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Counting Regions Formed by Straight Lines

Date: 04/18/98 at 15:00:29
From: Jay Shah
Subject: Infinite divisions of a plane

Dear Doctor Math -

I have been exploring dividing planes into distinct regions with 
straight lines, mainly what happens when more lines are added. The way 
you add them seems to make a big difference in the number of regions 
you come up with. My question is: how many regions are formed by n 
straight lines if no three meet in a single point and no two are 

I have come up with .5n^2+.5n+1, which I think is the maximum number 
of regions possible. Now what happens if parallelism is allowed? What 
happens if concurrence is allowed? What happens if both are allowed? 

I would really appreciate it if you could see what you could come up 
with for this problem. I greatly appreciate any help you can give me. 
Thank you very much.

From a great lover of math,
Jay Shah

Date: 04/18/98 at 15:29:33
From: Doctor Anthony
Subject: Re: Infinite divisions of a plane

Suppose we draw n straight lines on the plane so that every pair of
lines intersects (but no 3 lines intersect at a common point). Into 
how many regions do these n lines divide the plane?

With n = 1 we divide the plane into 2 regions. With n = 2 we have 4 
regions; with n = 3 we get 7 regions. A fourth line will meet the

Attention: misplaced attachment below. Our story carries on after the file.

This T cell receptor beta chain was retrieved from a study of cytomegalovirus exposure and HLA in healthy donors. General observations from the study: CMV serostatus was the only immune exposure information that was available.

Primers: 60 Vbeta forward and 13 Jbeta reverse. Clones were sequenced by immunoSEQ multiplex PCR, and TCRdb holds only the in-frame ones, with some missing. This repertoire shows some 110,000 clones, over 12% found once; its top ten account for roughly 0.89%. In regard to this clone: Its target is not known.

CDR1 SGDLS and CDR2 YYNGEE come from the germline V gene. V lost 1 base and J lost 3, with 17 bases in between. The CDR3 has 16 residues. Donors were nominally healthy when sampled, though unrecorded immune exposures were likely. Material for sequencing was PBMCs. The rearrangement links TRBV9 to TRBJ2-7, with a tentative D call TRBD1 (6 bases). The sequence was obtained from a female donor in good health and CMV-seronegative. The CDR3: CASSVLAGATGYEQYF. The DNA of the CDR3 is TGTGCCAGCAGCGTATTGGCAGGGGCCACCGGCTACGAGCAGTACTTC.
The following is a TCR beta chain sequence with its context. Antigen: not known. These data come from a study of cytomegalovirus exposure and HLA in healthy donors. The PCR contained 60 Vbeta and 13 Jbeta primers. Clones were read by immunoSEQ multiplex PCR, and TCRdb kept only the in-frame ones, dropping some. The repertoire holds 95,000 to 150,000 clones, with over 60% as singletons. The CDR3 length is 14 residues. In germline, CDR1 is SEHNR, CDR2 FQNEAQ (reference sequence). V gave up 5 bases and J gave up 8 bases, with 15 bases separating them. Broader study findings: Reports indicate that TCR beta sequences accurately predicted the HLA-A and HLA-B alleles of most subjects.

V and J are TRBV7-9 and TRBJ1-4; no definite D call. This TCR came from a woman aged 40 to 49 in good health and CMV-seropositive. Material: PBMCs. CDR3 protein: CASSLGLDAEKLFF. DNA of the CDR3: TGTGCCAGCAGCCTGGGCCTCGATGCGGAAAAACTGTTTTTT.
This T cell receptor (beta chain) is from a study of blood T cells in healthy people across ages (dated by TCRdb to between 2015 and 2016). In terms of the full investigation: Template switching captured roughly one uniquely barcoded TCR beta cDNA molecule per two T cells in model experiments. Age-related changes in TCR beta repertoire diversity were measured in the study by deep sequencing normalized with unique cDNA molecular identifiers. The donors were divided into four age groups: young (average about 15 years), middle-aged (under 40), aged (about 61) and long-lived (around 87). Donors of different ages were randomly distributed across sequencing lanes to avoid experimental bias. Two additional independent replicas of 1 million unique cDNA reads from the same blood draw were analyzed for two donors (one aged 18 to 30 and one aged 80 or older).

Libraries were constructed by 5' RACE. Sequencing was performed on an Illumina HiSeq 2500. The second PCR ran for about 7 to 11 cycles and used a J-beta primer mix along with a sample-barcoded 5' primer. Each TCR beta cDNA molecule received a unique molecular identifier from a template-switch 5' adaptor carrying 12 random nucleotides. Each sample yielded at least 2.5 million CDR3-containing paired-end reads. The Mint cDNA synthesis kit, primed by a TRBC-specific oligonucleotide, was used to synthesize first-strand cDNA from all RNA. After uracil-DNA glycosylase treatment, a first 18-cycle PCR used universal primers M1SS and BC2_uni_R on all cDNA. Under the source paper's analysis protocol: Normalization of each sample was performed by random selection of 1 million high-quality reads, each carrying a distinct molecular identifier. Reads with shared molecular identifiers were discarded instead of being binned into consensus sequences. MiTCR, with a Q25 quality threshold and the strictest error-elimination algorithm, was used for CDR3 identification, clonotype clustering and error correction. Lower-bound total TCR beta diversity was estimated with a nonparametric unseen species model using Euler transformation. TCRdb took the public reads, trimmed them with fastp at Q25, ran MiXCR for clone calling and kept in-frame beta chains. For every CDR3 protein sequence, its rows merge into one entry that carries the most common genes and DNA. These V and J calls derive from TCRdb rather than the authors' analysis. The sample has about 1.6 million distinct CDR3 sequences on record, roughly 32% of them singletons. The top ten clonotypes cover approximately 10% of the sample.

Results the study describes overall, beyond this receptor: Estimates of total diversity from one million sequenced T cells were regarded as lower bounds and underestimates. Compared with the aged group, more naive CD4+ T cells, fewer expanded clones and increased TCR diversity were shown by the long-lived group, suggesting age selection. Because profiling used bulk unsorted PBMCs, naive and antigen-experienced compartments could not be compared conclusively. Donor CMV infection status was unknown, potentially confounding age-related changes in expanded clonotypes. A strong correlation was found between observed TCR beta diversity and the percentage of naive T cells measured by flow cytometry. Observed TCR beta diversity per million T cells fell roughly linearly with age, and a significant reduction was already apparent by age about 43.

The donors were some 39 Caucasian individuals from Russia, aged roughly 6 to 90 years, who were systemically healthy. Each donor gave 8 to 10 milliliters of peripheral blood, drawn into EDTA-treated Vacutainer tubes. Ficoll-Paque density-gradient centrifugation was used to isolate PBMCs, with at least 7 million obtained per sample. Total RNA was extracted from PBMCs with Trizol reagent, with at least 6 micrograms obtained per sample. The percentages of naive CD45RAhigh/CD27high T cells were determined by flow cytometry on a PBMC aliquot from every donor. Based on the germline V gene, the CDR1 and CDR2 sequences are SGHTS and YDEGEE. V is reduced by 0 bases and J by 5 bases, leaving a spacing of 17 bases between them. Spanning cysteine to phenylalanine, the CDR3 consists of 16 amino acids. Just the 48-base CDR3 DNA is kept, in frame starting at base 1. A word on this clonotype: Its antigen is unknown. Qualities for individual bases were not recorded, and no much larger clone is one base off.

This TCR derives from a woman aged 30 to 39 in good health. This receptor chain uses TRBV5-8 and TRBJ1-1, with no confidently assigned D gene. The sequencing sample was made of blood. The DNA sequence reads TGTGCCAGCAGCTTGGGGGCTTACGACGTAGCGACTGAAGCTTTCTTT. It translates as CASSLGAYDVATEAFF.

other 3 lines in 3 points and so traverse 4 regions, dividing them 
into two parts and adding 4 new regions. In general the nth line will 
add n new regions:

     u(1) = 2
     u(2) = 4
     u(3) = 7
     u(4) = 11   

And so on, where u(n) = number of regions with n lines.

We get the recurrence relationship:

     u(n+1) = u(n) + (n+1)

We get the following chain of equations:

       u(n) - u(n-1) = n
     u(n-1) - u(n-2) = n-1
     u(n-2) - u(n-3) = n-2
       u(4) - u(3)   =  4
       u(3) - u(2)   =  3 
       u(2) - u(1)   =  2
       u(n) - u(1)   =  2 + 3 + 4 + ..... + (n-1) + n

which we find by summing the equations.

All other terms on the left cancel between rows. We are left with:

     u(n) = u(1) + 2 + 3 + 4 + ....+ n   and   u(1) = 2


     u(n) = 1 + [1+2+3+4+...+n]

          = 1 + n(n+1)/2

          = (2 + n^2 + n)/2


     u(n) = (n^2+n+2)/2

If you allow parallel lines and more than 2 lines to intersect at a 
point, the answer becomes undefined.

-Doctor Anthony,  The Math Forum
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Associated Topics:
High School Euclidean/Plane Geometry
High School Geometry
High School Sequences, Series

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